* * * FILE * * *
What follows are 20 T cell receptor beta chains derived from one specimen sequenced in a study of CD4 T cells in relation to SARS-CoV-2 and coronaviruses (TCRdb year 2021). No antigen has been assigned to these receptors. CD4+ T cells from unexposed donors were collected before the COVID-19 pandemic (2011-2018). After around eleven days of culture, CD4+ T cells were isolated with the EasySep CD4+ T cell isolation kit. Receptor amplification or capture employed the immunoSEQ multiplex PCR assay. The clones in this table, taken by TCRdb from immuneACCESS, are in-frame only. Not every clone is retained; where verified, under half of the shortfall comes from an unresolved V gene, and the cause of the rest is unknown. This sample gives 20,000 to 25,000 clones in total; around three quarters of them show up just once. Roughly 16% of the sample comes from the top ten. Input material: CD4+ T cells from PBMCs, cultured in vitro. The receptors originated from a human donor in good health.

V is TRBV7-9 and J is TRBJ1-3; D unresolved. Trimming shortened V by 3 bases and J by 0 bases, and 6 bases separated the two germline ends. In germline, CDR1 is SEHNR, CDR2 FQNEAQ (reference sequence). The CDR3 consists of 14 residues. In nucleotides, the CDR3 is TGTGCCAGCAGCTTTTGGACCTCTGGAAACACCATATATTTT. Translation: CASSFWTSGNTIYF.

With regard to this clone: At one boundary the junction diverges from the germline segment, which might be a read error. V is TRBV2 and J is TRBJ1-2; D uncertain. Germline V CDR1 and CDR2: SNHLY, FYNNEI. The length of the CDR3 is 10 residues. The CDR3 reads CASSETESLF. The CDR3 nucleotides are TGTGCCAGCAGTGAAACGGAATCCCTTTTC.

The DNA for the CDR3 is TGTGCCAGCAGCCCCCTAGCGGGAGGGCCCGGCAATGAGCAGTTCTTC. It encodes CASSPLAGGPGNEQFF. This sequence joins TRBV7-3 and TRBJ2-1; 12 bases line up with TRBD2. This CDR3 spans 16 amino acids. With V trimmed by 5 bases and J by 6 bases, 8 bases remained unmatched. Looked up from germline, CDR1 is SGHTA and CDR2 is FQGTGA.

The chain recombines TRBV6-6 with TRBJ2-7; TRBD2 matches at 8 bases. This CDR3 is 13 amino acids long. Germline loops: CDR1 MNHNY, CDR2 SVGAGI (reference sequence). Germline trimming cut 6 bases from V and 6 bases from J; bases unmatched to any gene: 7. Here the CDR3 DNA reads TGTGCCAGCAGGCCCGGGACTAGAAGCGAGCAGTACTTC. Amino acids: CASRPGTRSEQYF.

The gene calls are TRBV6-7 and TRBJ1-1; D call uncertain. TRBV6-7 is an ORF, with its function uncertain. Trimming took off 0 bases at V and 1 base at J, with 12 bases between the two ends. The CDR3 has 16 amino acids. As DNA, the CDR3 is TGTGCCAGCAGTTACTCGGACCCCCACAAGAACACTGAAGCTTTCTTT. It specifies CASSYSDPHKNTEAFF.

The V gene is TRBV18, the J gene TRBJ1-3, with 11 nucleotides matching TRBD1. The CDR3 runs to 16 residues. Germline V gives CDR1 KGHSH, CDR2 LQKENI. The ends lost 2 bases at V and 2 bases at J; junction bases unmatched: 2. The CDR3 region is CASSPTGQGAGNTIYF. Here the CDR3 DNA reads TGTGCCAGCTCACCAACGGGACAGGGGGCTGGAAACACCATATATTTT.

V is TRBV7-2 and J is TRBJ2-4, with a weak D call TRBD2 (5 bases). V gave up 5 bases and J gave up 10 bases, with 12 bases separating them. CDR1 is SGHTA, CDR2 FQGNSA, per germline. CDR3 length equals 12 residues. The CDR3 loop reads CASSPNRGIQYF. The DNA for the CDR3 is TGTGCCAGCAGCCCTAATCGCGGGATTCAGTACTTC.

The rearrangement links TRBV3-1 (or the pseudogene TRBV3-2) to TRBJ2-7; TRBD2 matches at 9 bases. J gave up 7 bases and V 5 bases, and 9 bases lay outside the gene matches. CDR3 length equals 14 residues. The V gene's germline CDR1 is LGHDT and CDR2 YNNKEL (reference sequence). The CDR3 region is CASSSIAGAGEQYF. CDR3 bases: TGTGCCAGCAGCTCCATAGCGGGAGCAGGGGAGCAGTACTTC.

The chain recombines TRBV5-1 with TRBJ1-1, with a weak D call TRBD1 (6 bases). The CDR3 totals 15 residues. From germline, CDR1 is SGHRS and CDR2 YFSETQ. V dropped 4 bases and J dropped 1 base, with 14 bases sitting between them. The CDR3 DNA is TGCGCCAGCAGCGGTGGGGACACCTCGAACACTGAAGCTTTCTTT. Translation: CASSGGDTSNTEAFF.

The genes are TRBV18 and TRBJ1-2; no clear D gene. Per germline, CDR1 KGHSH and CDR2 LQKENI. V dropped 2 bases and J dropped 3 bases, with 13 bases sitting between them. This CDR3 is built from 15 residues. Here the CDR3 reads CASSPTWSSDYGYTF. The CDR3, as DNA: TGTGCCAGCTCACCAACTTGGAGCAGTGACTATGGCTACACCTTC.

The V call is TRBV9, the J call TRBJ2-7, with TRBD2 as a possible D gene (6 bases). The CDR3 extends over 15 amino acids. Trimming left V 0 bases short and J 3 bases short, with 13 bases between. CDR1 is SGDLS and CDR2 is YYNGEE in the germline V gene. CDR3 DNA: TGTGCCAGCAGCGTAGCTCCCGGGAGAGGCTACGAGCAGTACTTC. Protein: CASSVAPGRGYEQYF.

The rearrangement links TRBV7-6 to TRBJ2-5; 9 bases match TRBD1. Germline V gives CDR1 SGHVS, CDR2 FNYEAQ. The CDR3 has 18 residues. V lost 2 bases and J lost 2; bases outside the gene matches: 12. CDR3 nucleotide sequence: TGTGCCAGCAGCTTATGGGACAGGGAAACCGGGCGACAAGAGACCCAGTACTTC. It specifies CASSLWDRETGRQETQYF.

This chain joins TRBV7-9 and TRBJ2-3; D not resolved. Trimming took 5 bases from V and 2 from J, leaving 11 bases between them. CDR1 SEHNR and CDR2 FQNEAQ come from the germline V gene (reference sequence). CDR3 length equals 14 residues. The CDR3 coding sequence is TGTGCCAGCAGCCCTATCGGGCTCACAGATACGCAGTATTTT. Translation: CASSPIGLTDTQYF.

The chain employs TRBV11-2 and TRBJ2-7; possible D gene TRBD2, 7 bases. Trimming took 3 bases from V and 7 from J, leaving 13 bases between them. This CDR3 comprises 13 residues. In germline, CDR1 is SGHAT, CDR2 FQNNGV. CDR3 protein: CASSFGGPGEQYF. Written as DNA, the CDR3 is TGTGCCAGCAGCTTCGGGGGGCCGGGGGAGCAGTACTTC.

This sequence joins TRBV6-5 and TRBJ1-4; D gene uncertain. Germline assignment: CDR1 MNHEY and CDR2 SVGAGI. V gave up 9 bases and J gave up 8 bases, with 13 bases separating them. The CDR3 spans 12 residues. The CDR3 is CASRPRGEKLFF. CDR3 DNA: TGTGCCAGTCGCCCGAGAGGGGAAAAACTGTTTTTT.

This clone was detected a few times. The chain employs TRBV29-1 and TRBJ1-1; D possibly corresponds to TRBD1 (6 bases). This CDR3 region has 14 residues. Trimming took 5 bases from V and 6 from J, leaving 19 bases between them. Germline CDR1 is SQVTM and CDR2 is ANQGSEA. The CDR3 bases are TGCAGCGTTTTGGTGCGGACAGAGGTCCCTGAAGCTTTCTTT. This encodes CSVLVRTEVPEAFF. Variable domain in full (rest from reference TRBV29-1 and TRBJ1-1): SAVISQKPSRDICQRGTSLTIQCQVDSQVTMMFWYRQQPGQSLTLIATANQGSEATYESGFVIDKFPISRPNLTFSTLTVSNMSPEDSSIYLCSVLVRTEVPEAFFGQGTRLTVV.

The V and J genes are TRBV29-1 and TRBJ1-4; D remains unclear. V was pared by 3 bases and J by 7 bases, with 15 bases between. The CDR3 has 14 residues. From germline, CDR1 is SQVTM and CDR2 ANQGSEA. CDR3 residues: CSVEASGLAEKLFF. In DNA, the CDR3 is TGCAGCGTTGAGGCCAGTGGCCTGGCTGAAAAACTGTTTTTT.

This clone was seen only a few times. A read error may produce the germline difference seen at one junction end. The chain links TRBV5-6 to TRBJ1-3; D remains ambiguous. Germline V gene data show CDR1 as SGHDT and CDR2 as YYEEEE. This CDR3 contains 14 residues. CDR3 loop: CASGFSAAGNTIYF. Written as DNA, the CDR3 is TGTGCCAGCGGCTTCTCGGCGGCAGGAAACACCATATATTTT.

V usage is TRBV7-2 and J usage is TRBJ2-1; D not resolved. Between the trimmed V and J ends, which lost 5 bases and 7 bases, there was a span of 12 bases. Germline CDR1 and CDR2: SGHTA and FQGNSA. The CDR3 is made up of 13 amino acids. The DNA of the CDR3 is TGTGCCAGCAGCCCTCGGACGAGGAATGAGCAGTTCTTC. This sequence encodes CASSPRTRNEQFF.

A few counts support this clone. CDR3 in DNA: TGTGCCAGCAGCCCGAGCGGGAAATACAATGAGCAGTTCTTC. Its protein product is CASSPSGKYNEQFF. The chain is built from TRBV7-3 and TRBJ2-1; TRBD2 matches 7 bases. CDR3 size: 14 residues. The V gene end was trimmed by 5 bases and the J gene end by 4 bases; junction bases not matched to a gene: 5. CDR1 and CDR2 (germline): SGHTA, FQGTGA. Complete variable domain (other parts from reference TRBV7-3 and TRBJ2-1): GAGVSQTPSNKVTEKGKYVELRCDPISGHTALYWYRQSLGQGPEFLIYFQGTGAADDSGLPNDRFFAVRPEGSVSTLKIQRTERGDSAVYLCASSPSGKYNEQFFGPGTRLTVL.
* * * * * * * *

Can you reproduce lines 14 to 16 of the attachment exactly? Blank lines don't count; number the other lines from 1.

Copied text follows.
This chain joins TRBV7-9 and TRBJ2-3; D not resolved. Trimming took 5 bases from V and 2 from J, leaving 11 bases between them. CDR1 SEHNR and CDR2 FQNEAQ come from the germline V gene (reference sequence). CDR3 length equals 14 residues. The CDR3 coding sequence is TGTGCCAGCAGCCCTATCGGGCTCACAGATACGCAGTATTTT. Translation: CASSPIGLTDTQYF.

The chain employs TRBV11-2 and TRBJ2-7; possible D gene TRBD2, 7 bases. Trimming took 3 bases from V and 7 from J, leaving 13 bases between them. This CDR3 comprises 13 residues. In germline, CDR1 is SGHAT, CDR2 FQNNGV. CDR3 protein: CASSFGGPGEQYF. Written as DNA, the CDR3 is TGTGCCAGCAGCTTCGGGGGGCCGGGGGAGCAGTACTTC.

This sequence joins TRBV6-5 and TRBJ1-4; D gene uncertain. Germline assignment: CDR1 MNHEY and CDR2 SVGAGI. V gave up 9 bases and J gave up 8 bases, with 13 bases separating them. The CDR3 spans 12 residues. The CDR3 is CASRPRGEKLFF. CDR3 DNA: TGTGCCAGTCGCCCGAGAGGGGAAAAACTGTTTTTT.